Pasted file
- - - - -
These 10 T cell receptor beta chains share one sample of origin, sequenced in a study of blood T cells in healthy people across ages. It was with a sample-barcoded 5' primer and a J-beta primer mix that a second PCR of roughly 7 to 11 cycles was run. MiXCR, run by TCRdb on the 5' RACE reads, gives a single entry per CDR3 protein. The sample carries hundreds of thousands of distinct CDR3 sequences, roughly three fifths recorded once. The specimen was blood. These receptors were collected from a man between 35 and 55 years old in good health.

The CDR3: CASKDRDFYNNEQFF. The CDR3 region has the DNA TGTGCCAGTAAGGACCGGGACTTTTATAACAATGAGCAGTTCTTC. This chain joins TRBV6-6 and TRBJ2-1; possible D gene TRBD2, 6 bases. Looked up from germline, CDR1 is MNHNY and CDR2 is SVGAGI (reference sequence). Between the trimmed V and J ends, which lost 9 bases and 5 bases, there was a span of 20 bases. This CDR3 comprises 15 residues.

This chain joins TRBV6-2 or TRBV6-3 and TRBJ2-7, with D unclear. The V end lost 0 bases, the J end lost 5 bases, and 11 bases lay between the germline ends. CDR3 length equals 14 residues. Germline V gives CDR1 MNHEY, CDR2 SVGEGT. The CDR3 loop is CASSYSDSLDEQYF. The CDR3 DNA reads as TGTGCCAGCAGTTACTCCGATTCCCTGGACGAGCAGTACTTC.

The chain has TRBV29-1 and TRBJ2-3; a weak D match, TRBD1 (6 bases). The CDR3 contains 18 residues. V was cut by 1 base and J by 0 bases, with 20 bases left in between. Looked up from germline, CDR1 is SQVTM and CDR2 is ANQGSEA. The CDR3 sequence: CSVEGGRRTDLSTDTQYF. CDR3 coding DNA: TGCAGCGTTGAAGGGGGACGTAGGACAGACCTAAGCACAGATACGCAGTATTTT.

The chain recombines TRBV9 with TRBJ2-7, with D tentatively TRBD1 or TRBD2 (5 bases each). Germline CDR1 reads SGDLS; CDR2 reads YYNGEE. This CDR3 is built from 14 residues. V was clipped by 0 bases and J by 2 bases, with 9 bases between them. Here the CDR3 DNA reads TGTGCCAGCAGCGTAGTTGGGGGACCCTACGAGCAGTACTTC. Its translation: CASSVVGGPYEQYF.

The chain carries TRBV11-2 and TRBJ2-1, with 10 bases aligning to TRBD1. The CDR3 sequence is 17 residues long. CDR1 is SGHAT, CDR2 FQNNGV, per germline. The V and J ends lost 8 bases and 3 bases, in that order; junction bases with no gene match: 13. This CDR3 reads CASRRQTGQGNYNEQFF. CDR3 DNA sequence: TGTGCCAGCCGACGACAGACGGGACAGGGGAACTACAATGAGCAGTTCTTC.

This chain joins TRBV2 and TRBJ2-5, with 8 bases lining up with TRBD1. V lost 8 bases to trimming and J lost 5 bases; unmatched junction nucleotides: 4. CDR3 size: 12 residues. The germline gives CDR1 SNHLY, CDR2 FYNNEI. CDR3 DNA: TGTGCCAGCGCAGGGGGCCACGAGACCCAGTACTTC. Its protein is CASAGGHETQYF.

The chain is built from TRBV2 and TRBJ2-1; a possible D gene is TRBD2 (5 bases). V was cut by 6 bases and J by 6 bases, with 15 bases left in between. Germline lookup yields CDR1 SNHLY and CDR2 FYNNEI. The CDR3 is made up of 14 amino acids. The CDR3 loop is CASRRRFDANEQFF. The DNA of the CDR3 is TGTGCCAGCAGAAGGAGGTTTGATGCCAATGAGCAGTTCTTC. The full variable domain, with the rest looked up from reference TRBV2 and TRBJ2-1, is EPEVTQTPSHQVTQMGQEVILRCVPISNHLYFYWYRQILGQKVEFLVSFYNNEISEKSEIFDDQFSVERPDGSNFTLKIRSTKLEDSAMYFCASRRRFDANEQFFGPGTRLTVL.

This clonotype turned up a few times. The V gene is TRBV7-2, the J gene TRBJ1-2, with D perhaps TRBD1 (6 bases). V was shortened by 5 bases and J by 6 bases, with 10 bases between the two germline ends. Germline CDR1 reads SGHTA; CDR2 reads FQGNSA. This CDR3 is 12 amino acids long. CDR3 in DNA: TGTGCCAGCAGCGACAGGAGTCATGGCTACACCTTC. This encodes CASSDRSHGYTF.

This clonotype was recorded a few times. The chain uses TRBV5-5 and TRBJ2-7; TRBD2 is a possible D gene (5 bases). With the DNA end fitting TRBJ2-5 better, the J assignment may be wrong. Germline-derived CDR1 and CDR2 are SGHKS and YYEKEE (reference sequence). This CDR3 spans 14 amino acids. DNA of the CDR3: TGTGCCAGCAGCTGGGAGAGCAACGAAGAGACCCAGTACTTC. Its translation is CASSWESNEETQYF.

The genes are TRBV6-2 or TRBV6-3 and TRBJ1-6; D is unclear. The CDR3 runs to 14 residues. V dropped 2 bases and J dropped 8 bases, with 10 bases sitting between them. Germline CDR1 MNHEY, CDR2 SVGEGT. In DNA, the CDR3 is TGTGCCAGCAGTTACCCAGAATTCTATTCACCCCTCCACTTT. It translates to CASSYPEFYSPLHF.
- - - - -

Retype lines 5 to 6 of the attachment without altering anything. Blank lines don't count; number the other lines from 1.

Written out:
The chain recombines TRBV9 with TRBJ2-7, with D tentatively TRBD1 or TRBD2 (5 bases each). Germline CDR1 reads SGDLS; CDR2 reads YYNGEE. This CDR3 is built from 14 residues. V was clipped by 0 bases and J by 2 bases, with 9 bases between them. Here the CDR3 DNA reads TGTGCCAGCAGCGTAGTTGGGGGACCCTACGAGCAGTACTTC. Its translation: CASSVVGGPYEQYF.

The chain carries TRBV11-2 and TRBJ2-1, with 10 bases aligning to TRBD1. The CDR3 sequence is 17 residues long. CDR1 is SGHAT, CDR2 FQNNGV, per germline. The V and J ends lost 8 bases and 3 bases, in that order; junction bases with no gene match: 13. This CDR3 reads CASRRQTGQGNYNEQFF. CDR3 DNA sequence: TGTGCCAGCCGACGACAGACGGGACAGGGGAACTACAATGAGCAGTTCTTC.